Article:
I woke up one morning realizing I was done with the career path. I loved my work, and I felt I had purpose, but I had probably stayed too long in a business that didn’t want to work with the skills I had. I didn’t fit. I was sure I would have worked out my academic career path if I just had another year. My project was about to explode with possibilities, and I had established some collaborations across Europe.
But maybe I had been saying that for years. I could no longer ignore my desire to move on to the rest of my life. To leave behind a career path, that for years I knew wasn’t working for me, to start another.
I might want to attribute my problems in the field to the chromosomes I was dealt, but I never expected my career in research to become the toughest when I had my best ideas. That the obstacles would become their fiercest, just when I figured out what to do. That I might be better off if I just worked on nothing every day, because no one would notice me until I had an idea that might actually work.
But the academic research environment, where the assumption is that some higher level of civility exists based on the high density of degrees, made a soap opera out of some of my highest achievements in my life. It should have been easy; I created my own opportunity with my own grant, so how about just don’t get in my way?
There’s nothing unique about my career experience. These stories are just my version of the challenges that come up at work for everyone striving for career growth at any level in any type of work. But they illustrate a point that’s relevant to the discussion today about how to encourage change in the demographics in some fields today. A powerful approach requiring no novel effort is to just let the ones who want to do the job, and importantly, can do the job, do the job. Especially when they’re already there.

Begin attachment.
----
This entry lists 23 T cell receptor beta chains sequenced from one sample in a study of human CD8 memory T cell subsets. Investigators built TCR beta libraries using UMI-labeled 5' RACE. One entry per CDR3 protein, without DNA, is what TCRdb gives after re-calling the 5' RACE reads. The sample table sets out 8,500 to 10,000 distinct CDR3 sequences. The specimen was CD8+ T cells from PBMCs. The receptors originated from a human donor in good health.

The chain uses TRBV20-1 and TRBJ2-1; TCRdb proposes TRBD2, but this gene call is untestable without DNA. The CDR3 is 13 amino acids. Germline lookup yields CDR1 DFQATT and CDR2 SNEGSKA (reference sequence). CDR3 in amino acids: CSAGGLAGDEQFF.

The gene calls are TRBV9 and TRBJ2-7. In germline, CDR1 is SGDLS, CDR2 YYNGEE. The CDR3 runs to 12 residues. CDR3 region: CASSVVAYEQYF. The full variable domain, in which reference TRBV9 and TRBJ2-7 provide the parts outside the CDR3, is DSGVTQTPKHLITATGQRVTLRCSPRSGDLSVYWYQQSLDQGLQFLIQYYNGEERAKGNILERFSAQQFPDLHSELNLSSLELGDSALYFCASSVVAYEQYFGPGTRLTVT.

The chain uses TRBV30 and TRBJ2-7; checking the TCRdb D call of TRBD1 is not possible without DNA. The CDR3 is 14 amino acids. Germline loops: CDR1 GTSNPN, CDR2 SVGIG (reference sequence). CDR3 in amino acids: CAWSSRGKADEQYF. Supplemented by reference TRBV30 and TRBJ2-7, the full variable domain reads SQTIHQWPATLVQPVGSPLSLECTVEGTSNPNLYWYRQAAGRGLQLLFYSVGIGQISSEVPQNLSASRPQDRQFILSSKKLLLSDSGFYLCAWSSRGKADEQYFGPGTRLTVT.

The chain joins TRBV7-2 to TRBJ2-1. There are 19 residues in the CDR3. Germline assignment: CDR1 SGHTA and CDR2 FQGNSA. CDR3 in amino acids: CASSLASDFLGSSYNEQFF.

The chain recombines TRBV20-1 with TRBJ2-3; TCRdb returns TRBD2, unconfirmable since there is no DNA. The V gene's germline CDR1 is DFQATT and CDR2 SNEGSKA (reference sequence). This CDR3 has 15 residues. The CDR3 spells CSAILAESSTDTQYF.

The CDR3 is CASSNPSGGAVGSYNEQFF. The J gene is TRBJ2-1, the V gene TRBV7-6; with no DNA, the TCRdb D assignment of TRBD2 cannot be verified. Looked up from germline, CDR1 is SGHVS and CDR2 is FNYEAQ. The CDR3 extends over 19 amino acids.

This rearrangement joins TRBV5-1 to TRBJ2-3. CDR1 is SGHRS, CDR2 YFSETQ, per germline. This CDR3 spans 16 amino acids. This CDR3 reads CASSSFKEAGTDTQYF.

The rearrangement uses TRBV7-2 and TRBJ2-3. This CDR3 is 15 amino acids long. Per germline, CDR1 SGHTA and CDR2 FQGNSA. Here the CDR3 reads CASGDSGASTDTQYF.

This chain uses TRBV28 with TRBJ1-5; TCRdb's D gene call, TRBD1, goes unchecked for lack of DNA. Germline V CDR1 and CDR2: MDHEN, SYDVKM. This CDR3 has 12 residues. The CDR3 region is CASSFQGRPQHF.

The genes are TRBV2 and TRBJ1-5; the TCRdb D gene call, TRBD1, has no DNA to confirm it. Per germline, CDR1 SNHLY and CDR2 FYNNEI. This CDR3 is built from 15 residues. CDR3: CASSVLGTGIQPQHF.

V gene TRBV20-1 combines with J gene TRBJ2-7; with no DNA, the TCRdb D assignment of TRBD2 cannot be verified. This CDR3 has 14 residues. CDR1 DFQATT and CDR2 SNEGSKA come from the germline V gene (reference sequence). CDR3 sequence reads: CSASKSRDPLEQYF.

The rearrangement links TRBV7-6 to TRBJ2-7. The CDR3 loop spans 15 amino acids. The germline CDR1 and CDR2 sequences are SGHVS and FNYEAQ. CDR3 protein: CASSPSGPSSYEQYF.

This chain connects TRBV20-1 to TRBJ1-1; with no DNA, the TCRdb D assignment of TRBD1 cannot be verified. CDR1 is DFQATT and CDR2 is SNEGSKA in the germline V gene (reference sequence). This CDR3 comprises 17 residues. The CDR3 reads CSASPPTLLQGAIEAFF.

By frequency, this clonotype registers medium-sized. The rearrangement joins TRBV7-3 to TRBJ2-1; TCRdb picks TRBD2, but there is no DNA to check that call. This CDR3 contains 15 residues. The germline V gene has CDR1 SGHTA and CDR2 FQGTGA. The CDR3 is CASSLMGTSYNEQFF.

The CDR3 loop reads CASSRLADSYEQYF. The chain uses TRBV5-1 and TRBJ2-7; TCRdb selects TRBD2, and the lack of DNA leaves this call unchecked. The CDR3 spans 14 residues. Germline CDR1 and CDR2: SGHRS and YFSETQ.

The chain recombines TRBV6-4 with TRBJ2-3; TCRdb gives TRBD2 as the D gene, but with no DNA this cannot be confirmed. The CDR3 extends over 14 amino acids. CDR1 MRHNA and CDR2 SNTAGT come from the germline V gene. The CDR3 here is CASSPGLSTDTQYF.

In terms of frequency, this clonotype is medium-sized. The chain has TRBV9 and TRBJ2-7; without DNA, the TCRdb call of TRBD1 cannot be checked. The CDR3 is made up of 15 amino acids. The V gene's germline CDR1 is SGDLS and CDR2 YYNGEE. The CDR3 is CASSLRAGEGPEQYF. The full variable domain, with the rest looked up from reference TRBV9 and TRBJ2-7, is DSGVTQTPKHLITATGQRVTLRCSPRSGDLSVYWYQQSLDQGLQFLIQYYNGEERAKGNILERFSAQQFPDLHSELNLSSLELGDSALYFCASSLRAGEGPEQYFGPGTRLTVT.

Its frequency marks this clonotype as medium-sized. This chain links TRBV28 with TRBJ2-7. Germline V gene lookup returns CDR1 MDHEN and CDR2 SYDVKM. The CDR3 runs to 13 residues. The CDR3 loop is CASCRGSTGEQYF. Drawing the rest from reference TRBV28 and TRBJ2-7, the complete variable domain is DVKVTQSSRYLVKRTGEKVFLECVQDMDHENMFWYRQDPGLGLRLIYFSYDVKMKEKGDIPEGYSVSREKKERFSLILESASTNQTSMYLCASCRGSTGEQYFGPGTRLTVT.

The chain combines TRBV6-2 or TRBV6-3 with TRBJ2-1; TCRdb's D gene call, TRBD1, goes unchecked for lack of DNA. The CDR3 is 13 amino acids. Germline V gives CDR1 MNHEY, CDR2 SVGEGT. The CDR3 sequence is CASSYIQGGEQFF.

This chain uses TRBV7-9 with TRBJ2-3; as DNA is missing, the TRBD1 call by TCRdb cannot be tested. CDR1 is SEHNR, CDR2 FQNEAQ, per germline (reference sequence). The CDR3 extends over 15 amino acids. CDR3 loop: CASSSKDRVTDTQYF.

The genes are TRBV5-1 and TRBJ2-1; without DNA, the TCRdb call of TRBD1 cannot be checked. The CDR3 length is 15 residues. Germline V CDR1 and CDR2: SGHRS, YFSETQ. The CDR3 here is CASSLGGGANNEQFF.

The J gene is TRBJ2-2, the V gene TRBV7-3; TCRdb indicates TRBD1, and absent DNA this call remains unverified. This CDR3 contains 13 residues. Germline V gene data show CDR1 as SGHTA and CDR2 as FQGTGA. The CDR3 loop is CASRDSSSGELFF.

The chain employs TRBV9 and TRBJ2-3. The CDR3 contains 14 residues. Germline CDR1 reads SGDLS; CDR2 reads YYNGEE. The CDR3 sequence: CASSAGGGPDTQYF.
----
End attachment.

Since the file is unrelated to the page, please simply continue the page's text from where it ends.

But children will never reach their potential if they don’t have the tools or exposure to achieve it. Children should have the freedom to gravitate toward a career path due to choice and not fate based on their DNA or the circumstances into which they were born.
A fundamental feature of achieving this goal is the government’s critical role in creating a fertile environment for all its people to have the opportunity to flourish. And since 1964, the law has been that it is illegal to discriminate based on race, color, religion, sex, national origin, or sexual orientation. Since then, the struggle has been what an individual will do with that freedom.
By now, people across the spectrum have succeeded in taking action on their dreams. Unimaginable music, books, art, technology, and businesses exist that developed from the spark of an idea and enriched the American culture in unique ways. With more technological advances and the internet, it’s becoming easier to tailor a career around personal interests, whether man or woman.
So I left Norway without knowing what I would do next, but feeling I would figure it out. I’ve started my own international business as an editor and writer of scientific literature. I even sell a photograph or a painting once in a while through the internet.
Just don’t get in my way.
Check out my new collection of travel essays “postcards to me” available on Amazon for Kindle or iBooks.